Re: Organizing OO Docs

Subject: Re: Organizing OO Docs
From: Victor Chapel <victor -at- TRCINC -dot- COM>
Date: Tue, 5 Nov 1996 10:11:37 -0400

Matt Danda <dandam -at- GATOR -dot- NET> writes:
> Does anyone have any information on how to manage
> object-oriented documentation projects?

I like "Managing Your Documentation Projects" by JoAnn Hackos
as a general guide. We deviate from most other types of
software projects by the volume of paperwork, most of which
we create before writing a single line of code.

A typical project includes most of these in roughly
the same order:
1. Propsal
2. Project Ground Rules/Charter
3. System Architecture
4. Integration Arcitecture, Technical Architecture, and
Business (or Information) Architecture
5. Proof-Of-Concept with minimal Documentation
6. Software Development Plan
7. Development Guides
Can include Guides to using Persistent Object Service,
Naming Service, Security, Event Handling, Error Handling...
8. We also provide our own reviews and recommendations of
vendor products such as CASE tools, GUI tools, and ORBs.

Some points that should be defined early in the process
because they can affect documentation:
1. Pick a design method and stick with it. We often start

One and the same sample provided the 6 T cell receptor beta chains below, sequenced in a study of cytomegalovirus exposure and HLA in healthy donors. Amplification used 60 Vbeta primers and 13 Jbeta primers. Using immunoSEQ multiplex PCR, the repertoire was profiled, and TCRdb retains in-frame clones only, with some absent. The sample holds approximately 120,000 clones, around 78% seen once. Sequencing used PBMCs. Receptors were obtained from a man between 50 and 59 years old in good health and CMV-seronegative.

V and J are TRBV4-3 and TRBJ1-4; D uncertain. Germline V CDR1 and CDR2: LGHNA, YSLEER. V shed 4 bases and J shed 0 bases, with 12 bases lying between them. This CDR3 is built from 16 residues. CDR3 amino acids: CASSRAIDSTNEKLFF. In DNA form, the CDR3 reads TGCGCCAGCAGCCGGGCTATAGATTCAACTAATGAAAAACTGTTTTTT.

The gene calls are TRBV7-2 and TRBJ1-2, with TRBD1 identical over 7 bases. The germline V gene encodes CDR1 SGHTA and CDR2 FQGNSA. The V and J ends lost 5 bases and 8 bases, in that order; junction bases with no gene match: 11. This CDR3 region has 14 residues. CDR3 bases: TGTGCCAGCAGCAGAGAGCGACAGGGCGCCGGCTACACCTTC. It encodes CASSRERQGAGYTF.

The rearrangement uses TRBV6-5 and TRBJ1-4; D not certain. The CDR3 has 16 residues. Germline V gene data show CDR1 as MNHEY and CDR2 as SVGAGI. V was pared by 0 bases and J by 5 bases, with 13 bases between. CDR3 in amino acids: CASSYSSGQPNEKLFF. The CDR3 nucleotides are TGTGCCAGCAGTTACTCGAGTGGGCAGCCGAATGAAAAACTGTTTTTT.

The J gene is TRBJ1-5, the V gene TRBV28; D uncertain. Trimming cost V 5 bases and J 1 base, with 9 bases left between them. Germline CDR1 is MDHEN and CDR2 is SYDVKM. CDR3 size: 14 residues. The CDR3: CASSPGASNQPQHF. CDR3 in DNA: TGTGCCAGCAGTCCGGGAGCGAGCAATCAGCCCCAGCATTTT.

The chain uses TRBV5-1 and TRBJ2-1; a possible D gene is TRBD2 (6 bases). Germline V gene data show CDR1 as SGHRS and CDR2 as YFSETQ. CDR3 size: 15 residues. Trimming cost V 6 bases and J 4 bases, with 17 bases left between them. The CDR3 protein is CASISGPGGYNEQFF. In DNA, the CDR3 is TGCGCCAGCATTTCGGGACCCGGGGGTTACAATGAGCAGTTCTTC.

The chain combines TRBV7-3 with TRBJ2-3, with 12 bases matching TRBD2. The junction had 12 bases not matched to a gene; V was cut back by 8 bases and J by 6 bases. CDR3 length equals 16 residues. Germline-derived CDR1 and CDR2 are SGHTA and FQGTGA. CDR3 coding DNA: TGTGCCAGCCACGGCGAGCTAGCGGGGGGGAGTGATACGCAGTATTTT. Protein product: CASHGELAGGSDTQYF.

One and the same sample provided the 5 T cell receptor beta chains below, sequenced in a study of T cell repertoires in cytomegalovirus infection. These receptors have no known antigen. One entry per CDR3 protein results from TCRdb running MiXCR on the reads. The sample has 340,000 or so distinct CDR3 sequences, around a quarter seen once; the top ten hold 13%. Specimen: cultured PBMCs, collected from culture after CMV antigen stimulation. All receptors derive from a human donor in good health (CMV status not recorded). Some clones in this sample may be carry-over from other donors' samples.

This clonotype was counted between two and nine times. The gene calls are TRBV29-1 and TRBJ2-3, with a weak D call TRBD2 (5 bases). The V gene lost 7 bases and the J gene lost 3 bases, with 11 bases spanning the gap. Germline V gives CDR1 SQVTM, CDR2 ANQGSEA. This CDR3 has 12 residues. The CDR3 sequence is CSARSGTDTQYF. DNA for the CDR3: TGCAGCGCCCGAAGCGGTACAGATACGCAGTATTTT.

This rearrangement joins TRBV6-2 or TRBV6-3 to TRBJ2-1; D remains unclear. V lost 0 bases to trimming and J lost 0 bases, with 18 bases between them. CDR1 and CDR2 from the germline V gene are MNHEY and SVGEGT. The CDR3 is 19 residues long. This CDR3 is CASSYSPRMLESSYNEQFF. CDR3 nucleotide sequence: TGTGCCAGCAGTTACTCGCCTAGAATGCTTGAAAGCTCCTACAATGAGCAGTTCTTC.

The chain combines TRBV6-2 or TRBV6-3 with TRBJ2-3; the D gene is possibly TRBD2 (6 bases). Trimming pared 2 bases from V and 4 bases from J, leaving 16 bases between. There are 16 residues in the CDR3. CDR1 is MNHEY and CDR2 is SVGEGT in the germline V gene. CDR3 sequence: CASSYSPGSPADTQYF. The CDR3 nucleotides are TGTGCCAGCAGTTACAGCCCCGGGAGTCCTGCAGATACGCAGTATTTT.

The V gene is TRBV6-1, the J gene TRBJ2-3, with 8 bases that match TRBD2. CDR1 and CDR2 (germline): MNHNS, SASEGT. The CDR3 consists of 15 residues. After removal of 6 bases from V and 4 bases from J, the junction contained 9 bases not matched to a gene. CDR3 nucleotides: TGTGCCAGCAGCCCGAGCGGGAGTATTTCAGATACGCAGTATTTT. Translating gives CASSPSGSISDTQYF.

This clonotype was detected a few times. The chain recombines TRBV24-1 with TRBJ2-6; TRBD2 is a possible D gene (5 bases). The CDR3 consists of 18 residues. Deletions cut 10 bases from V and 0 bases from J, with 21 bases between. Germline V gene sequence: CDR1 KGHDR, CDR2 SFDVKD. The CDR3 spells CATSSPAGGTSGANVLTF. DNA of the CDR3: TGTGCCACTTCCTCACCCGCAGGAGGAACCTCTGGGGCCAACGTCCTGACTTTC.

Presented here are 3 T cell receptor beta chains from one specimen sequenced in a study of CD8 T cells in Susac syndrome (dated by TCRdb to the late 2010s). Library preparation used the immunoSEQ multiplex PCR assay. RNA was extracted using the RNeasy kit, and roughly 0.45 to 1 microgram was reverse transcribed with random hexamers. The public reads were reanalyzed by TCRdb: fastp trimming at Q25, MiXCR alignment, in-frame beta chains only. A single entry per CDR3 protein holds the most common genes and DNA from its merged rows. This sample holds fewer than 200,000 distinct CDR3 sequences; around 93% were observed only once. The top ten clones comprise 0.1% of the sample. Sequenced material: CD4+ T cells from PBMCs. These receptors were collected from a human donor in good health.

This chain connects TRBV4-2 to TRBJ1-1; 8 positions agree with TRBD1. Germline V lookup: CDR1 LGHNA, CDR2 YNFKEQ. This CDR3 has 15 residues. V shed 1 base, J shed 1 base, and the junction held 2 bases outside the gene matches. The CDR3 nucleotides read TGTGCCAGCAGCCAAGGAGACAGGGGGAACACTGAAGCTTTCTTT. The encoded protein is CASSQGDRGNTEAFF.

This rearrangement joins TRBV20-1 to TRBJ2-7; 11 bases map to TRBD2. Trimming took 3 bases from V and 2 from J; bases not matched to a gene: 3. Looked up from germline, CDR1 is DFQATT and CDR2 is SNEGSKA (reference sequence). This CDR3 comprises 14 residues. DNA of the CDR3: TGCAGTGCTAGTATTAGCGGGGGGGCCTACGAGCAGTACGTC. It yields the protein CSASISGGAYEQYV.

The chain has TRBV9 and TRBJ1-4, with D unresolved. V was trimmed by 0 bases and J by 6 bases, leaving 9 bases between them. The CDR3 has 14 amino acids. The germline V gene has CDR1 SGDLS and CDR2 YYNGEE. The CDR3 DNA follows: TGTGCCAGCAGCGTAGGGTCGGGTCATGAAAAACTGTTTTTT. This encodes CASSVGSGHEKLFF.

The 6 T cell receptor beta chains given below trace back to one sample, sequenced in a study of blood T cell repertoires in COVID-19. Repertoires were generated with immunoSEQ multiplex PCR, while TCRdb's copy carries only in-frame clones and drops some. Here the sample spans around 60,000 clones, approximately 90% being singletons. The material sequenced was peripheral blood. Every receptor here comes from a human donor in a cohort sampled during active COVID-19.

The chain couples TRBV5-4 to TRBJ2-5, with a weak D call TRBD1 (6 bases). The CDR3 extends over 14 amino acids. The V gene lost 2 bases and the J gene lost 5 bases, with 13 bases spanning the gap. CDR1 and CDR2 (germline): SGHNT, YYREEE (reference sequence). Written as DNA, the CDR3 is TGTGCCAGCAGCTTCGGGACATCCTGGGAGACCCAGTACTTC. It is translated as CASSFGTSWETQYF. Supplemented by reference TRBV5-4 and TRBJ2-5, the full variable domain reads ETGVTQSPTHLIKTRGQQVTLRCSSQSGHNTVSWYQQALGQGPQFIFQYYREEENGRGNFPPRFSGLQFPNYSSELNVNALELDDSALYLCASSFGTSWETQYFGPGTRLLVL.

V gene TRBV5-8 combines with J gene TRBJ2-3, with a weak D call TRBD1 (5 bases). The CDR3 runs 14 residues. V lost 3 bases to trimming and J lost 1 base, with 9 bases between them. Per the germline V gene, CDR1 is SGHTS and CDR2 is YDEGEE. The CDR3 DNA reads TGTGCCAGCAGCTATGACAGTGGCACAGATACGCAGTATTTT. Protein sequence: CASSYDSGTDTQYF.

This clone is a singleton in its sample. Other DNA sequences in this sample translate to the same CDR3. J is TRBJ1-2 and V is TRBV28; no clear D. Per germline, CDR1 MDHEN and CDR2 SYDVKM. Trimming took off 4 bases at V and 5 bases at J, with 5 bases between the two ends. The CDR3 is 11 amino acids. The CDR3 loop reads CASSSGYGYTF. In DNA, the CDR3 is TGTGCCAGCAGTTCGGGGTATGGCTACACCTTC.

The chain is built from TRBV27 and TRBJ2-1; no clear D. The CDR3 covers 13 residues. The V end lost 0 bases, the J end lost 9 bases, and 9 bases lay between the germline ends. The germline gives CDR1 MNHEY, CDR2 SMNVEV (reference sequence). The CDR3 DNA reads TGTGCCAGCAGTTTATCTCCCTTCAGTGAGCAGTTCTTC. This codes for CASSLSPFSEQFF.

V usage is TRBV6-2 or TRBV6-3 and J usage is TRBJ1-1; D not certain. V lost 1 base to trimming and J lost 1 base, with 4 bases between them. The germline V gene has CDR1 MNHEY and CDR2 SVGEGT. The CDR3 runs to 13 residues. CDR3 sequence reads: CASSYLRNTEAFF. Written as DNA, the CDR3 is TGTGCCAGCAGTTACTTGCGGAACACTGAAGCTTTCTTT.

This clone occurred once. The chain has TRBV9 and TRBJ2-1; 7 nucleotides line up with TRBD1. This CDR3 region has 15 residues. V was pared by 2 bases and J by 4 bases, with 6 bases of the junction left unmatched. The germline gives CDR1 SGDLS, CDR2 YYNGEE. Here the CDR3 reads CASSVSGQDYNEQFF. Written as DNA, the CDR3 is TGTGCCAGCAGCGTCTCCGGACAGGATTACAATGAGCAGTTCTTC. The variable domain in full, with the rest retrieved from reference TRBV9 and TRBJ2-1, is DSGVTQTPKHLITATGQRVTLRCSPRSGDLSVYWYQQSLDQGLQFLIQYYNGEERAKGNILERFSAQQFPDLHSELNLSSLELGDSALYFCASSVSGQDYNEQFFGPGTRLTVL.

with Jacobson Use Cases for preliminary design, then move
to Fusion, OMT, or Unified.
2. OO standards for request broker and services--OMG's CORBA
and COSS are the only options as far as we're concerned.
It wouldn't hurt to join OMG and get a complete set of
OMG's documents. They do an excellent job of describing
many complex OO concepts.

One thing you should NOT need to define early on, if ever, is
the _language_ for coding the objects. Following OMG's
standards should let you use any language, C++, Java, Smalltalk,
or Eiffel to code objects.

We also use Barbara Minto's "Pyramid Priciple" to help lay out
the document set and each documents internal structure. It
could be considered a hierarchical "object-oriented" method of
organizing information.

Documentation is crucial to OO projects because many different
programmer will usually be coding to the documented design.
If it's missing, wrong, or inconsistent you'll end up with a
bunch of useless objects.

Please write or call if you need more info,

Victor Chapel victorc -at- trcinc -dot- com 800-891-1459, x-3064
The Technical Resource Connection
a wholly owned subsidiary of Perot Systems Tampa
Implementing and Advancing Distributed Object Computing

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